Science File / An exploration of issues and trends affecting science, medicine and the environment : Bar Patron Tied to One-Third of New Minneapolis TB Cases

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<i> From Times staff and wire reports</i>

“Cheers” it’s not.

A homeless man with grave tuberculosis who hung out at a bar in Minneapolis was responsible for a third of the city’s newly documented TB cases in 1992, researchers say in the New England Journal of Medicine.

Once physicians at the Hennepin County Medical Center diagnosed the 48-year-old man’s TB, they tested 97 people who had come into contact with him, including the bartenders. The man infected 42 of the contacts examined, or nearly half. Of those infected, 14 developed active disease.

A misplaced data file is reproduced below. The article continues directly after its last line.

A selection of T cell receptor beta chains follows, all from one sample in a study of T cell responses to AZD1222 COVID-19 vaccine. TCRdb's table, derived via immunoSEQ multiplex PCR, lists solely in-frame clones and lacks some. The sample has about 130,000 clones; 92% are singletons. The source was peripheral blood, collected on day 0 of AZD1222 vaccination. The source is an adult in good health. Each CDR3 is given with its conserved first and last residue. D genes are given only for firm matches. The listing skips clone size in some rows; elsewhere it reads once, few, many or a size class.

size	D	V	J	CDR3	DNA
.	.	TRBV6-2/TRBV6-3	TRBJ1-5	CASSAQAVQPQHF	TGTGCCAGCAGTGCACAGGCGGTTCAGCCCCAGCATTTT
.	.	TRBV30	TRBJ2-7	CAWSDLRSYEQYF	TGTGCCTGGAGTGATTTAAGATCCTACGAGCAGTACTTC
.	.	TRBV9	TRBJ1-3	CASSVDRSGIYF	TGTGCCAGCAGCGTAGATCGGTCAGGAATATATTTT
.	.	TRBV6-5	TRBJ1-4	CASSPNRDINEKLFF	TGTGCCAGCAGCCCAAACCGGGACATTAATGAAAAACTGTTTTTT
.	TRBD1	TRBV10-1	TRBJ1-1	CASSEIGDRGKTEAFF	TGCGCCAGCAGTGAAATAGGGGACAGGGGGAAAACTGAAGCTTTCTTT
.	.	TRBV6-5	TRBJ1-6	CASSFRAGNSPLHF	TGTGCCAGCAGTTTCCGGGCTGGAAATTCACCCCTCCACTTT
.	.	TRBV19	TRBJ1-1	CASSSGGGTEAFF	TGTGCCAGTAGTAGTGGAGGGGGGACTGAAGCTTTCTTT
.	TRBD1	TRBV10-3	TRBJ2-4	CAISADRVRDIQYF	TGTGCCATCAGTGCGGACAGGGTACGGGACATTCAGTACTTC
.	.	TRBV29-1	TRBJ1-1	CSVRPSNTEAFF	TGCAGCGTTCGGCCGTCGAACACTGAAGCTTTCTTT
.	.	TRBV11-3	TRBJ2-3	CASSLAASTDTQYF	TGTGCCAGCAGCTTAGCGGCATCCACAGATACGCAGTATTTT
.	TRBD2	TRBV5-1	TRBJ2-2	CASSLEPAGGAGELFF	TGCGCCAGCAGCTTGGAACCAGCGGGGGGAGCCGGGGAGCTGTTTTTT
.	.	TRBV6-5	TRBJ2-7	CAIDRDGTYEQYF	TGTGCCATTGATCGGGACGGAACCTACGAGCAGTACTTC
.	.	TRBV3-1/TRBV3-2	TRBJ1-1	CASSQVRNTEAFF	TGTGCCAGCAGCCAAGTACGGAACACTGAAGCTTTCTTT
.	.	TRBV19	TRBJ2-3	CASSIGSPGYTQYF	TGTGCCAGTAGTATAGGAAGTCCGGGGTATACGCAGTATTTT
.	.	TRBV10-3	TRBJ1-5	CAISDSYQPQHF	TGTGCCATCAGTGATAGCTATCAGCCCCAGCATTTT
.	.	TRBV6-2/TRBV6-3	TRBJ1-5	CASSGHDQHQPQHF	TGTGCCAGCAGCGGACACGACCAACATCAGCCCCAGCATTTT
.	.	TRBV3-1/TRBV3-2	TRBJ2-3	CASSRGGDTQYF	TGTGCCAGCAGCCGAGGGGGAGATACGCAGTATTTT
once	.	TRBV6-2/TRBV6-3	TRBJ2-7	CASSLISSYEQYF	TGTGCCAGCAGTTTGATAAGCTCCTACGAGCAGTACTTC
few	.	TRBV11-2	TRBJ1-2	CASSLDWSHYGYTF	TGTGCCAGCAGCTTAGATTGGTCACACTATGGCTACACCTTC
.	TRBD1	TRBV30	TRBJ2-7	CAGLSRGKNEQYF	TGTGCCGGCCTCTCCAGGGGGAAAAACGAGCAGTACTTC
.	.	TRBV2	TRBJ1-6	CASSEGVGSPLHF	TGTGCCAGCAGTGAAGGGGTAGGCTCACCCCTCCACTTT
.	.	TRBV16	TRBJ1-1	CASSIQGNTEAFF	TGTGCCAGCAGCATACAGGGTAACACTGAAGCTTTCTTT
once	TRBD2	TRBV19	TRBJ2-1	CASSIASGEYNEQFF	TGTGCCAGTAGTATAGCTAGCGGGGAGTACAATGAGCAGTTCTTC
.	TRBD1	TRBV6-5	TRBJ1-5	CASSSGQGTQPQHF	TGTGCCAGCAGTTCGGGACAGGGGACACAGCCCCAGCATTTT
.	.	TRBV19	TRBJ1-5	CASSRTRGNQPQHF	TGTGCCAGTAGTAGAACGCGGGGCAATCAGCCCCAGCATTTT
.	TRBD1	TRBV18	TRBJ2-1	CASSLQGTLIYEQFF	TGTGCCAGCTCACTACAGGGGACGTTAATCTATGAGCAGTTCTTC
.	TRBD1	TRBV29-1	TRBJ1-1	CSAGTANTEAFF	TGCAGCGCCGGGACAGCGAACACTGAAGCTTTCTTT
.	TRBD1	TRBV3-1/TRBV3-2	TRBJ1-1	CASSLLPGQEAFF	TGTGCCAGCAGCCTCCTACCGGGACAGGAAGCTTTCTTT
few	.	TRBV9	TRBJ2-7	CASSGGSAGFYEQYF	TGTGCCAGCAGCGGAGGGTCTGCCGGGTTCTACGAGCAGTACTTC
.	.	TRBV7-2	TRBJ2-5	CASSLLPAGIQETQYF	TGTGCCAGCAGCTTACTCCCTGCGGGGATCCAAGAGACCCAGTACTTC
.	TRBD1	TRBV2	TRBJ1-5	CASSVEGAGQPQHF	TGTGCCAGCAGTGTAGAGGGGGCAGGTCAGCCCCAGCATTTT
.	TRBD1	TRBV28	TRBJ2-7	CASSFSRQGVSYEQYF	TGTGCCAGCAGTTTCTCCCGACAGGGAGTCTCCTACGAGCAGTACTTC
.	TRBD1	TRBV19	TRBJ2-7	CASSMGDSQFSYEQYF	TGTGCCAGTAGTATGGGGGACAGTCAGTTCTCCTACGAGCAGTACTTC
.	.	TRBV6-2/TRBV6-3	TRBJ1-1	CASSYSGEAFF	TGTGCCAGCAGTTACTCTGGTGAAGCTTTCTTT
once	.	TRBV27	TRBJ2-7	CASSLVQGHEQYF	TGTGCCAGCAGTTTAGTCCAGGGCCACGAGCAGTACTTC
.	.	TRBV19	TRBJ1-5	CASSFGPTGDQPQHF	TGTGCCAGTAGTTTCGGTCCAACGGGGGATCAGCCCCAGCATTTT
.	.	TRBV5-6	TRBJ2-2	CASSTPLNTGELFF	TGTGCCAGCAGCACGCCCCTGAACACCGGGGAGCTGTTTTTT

Usually, only 1% or 2% of TB infections result in active disease. The researchers do not know whether the man’s TB strain was extra virulent or the patrons’ high rate of alcoholism made them especially susceptible.


Noting that most TB outbreaks occur in residential facilities such as prisons and nursing homes--where prolonged contact with an infected person is more likely--or among people with AIDS, the researchers concluded: “The spread of tuberculosis in a neighborhood bar can be a major public health problem.”